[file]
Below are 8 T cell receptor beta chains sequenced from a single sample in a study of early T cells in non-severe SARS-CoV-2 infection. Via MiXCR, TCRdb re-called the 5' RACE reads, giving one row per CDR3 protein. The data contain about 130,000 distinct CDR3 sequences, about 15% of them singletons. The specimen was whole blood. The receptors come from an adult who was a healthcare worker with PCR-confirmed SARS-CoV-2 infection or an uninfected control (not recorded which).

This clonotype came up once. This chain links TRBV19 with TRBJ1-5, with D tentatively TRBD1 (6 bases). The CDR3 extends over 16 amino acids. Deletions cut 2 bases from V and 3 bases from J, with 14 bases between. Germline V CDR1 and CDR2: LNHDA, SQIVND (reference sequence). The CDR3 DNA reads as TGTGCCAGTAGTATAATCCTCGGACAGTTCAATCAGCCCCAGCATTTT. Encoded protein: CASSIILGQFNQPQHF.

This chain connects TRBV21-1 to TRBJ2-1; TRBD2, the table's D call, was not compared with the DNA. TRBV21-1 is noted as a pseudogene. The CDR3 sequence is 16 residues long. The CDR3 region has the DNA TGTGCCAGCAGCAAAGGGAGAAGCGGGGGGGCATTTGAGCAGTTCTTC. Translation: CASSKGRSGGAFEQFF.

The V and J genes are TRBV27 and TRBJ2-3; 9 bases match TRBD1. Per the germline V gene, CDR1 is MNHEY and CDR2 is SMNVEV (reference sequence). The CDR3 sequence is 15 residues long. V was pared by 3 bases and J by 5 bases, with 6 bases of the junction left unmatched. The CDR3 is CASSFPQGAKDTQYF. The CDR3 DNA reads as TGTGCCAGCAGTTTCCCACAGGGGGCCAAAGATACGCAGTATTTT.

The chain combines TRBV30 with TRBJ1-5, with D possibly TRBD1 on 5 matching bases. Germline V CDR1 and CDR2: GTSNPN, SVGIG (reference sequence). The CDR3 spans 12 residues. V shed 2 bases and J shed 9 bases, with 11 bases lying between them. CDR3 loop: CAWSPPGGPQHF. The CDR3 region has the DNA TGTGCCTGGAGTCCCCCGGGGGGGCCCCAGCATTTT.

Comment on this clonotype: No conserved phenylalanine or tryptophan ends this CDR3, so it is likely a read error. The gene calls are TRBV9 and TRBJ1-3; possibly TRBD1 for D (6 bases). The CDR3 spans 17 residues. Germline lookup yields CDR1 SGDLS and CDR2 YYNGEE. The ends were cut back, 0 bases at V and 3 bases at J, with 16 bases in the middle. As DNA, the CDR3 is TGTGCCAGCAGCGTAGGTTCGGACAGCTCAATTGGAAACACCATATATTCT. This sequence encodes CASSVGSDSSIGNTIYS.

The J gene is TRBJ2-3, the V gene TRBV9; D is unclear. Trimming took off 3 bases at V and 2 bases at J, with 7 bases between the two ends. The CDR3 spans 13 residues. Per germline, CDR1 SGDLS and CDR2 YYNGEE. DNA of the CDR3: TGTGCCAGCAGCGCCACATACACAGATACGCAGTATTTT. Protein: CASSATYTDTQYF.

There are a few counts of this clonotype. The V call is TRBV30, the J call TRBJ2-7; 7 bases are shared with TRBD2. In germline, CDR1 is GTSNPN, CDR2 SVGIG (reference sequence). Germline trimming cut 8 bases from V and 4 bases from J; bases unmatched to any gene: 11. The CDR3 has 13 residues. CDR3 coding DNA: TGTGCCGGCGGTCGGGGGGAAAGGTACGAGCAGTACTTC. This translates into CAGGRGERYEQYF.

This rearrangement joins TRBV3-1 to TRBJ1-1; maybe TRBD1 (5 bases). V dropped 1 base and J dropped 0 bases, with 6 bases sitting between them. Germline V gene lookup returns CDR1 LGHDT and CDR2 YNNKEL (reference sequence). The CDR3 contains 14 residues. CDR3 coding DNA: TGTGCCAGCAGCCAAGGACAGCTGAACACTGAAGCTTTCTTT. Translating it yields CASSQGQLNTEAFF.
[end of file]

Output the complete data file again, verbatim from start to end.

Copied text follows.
Below are 8 T cell receptor beta chains sequenced from a single sample in a study of early T cells in non-severe SARS-CoV-2 infection. Via MiXCR, TCRdb re-called the 5' RACE reads, giving one row per CDR3 protein. The data contain about 130,000 distinct CDR3 sequences, about 15% of them singletons. The specimen was whole blood. The receptors come from an adult who was a healthcare worker with PCR-confirmed SARS-CoV-2 infection or an uninfected control (not recorded which).

This clonotype came up once. This chain links TRBV19 with TRBJ1-5, with D tentatively TRBD1 (6 bases). The CDR3 extends over 16 amino acids. Deletions cut 2 bases from V and 3 bases from J, with 14 bases between. Germline V CDR1 and CDR2: LNHDA, SQIVND (reference sequence). The CDR3 DNA reads as TGTGCCAGTAGTATAATCCTCGGACAGTTCAATCAGCCCCAGCATTTT. Encoded protein: CASSIILGQFNQPQHF.

This chain connects TRBV21-1 to TRBJ2-1; TRBD2, the table's D call, was not compared with the DNA. TRBV21-1 is noted as a pseudogene. The CDR3 sequence is 16 residues long. The CDR3 region has the DNA TGTGCCAGCAGCAAAGGGAGAAGCGGGGGGGCATTTGAGCAGTTCTTC. Translation: CASSKGRSGGAFEQFF.

The V and J genes are TRBV27 and TRBJ2-3; 9 bases match TRBD1. Per the germline V gene, CDR1 is MNHEY and CDR2 is SMNVEV (reference sequence). The CDR3 sequence is 15 residues long. V was pared by 3 bases and J by 5 bases, with 6 bases of the junction left unmatched. The CDR3 is CASSFPQGAKDTQYF. The CDR3 DNA reads as TGTGCCAGCAGTTTCCCACAGGGGGCCAAAGATACGCAGTATTTT.

The chain combines TRBV30 with TRBJ1-5, with D possibly TRBD1 on 5 matching bases. Germline V CDR1 and CDR2: GTSNPN, SVGIG (reference sequence). The CDR3 spans 12 residues. V shed 2 bases and J shed 9 bases, with 11 bases lying between them. CDR3 loop: CAWSPPGGPQHF. The CDR3 region has the DNA TGTGCCTGGAGTCCCCCGGGGGGGCCCCAGCATTTT.

Comment on this clonotype: No conserved phenylalanine or tryptophan ends this CDR3, so it is likely a read error. The gene calls are TRBV9 and TRBJ1-3; possibly TRBD1 for D (6 bases). The CDR3 spans 17 residues. Germline lookup yields CDR1 SGDLS and CDR2 YYNGEE. The ends were cut back, 0 bases at V and 3 bases at J, with 16 bases in the middle. As DNA, the CDR3 is TGTGCCAGCAGCGTAGGTTCGGACAGCTCAATTGGAAACACCATATATTCT. This sequence encodes CASSVGSDSSIGNTIYS.

The J gene is TRBJ2-3, the V gene TRBV9; D is unclear. Trimming took off 3 bases at V and 2 bases at J, with 7 bases between the two ends. The CDR3 spans 13 residues. Per germline, CDR1 SGDLS and CDR2 YYNGEE. DNA of the CDR3: TGTGCCAGCAGCGCCACATACACAGATACGCAGTATTTT. Protein: CASSATYTDTQYF.

There are a few counts of this clonotype. The V call is TRBV30, the J call TRBJ2-7; 7 bases are shared with TRBD2. In germline, CDR1 is GTSNPN, CDR2 SVGIG (reference sequence). Germline trimming cut 8 bases from V and 4 bases from J; bases unmatched to any gene: 11. The CDR3 has 13 residues. CDR3 coding DNA: TGTGCCGGCGGTCGGGGGGAAAGGTACGAGCAGTACTTC. This translates into CAGGRGERYEQYF.

This rearrangement joins TRBV3-1 to TRBJ1-1; maybe TRBD1 (5 bases). V dropped 1 base and J dropped 0 bases, with 6 bases sitting between them. Germline V gene lookup returns CDR1 LGHDT and CDR2 YNNKEL (reference sequence). The CDR3 contains 14 residues. CDR3 coding DNA: TGTGCCAGCAGCCAAGGACAGCTGAACACTGAAGCTTTCTTT. Translating it yields CASSQGQLNTEAFF.